• invalid-0

    William-

    Although I rarely agree with any of your opinions, this post is a bit more fair than i’m used to. There are clear ideological differences in the first few states that rejected Title V, however, I think this current trend of states dropping out has more to do with the fact that the program is administratively a nightmare for coordinators, due to the uncertainty of its future. That being said, I don’t think we would see as much drop-out due to opposing ideologies had there not been this problem.

    Secondly, as a supporter of abstinence-until-marriage (by the way, I find it offensive that critics label these programs abstinence-only-until-marriage, that is a political, incorrect label), I have personally witnessed campaigns by SIECUS to publicly bash abstinence education. One such campaign occurred about a year and a half ago, when SIECUS was giving workshops in communities with Shelby Knox. I attended the event, and it was all about the dangers of fear-based abstinence education. There was little to say about the benefits of comprehensive sex ed.

    just find it amazing that while you and SIECUS cry “foul” at campaigns like the NAEA’s Parents for Truth, you engage in the same smear-based rhetoric.

  • william-smith

    Of the total number of states no longer participating, only a handful are out for the administrative reasons that you speculate may be the rationale.  Suggesting otherwise is yet more evidence of the desperate grasping at straws that marks attempts to save the abstinence-only-until-marriage industry.  The vast majority are out, publicly, for more principled reasons, namely that the programs do not work and young people deserve the entire gamut of information.  Thus, there is a clear and public trend that this program is crumbling not because of the short term extensions — themselves an indication that the Congress has its own problems with the program — but because Governors have had enough of the nonsense.

  • invalid-0

    Is it worth it to ask our governor to not accept Title V?

  • william-smith

    Governors — even  the most socially conservative in the most conservative states — need to hear from their constituents on this.  You may find the following website useful http://www.nomoremoney.org which also has a take action button.  You might also view our SIECUS State Profiles on our website http://www.siecus.org to gain a greater knowledge of the state of ab-only in your own state and to determine which friendly organizations may be mobilized on this issue in your state.  If all else fails, feel free to be in direct touch with SIECUS’ Public Policy Office in Washington, DC.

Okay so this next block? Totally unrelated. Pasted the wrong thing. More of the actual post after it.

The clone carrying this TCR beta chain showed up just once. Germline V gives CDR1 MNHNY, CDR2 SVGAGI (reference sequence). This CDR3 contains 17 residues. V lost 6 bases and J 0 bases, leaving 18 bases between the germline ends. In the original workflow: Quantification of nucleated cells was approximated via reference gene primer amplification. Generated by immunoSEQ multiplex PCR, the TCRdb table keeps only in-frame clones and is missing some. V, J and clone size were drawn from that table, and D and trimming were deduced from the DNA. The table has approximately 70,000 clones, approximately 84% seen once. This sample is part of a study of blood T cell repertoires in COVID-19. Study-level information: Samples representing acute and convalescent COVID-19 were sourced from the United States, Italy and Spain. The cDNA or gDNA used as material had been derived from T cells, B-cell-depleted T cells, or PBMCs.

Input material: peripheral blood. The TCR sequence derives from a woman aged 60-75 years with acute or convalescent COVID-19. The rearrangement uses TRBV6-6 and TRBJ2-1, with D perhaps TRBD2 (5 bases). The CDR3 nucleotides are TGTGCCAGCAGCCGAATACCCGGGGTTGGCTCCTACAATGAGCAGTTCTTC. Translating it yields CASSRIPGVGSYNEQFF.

• invalid-0

    William-

    Let’s examine the facts here. Before June, 13 States had opted out of Title V for “principled” reasons. Now, about 22, soon to be about 24, are opting out. Although we can’t say for certain what every State’s number one motivation is, I think your view that only a handful are doing so for administrative reasons is a somewhat biased opinion.

    In the last year, more evidence has come out to support abstinence education, including evaluations of successful programs in Virginia and South Carolina. There will be more to come as time goes on; the major problem with Title V is not abstinence education per se, but a lack of a coordinated effort by politicians and bureacrats in running the program.

    Government-run programs like CBAE and OPA’s Abstinence education demonstration grants have been run successfully, since 1981 and 2000, respectfully. These grants have been a major success, in part, due to a coordinated government-led effort.

    Politicians are the reason why these states can’t get what they need; it’s not the programs, as you would suggest.

  • william-smith

    I’ll encourage you to read our research to be released in July that is based on direct conversations with those in-the-know in the states about why they have withdrawn from the program.  My comments are based on this research, not mere speculation.

     

    Additionally, after more than 25 years and $1.5 billion and you have two highly questionable studies to tout? 

     

    Did you know that the Virginia study looked at 7th graders, few of whom would transition to sex regardless of the intervention?  Did you know that the control group received basically nothing even approaching real sex education but merely a few videos?  Finally, did you know this same program tells students that they can contract HIV from skin to skin contact?  This particular program was so poor that it cannot even be purchased anymore and is out of print.  I ‘d hardly tout this as a basis for an increased investment in an approach that every major public health entity in this country and around the world has failed to support.

     

    For the SC study, I assume you refer to another study by Dr. Weed that to this day has not been published in a reputable peer-reviewed journal, but only presented at a conference hosted by the Bush Administration to prop up this failed approach.  This study itself has far too many holes to explain here but I will refer you to our website for additional information (http://www.siecus.org).

     

    The reason the abstinence-only-until-marriage industry is in crisis is because the research is clearly showing the programs do not work and there is an increasing realization that there are profound ethical and moral issues with denying young people the information they need to make good, responsible decisions. 

     

    So, please stop blaming politicians for failing to continue to write blank checks.  They have financed this billion-dollar plus boondoggle for more than a quarter century.

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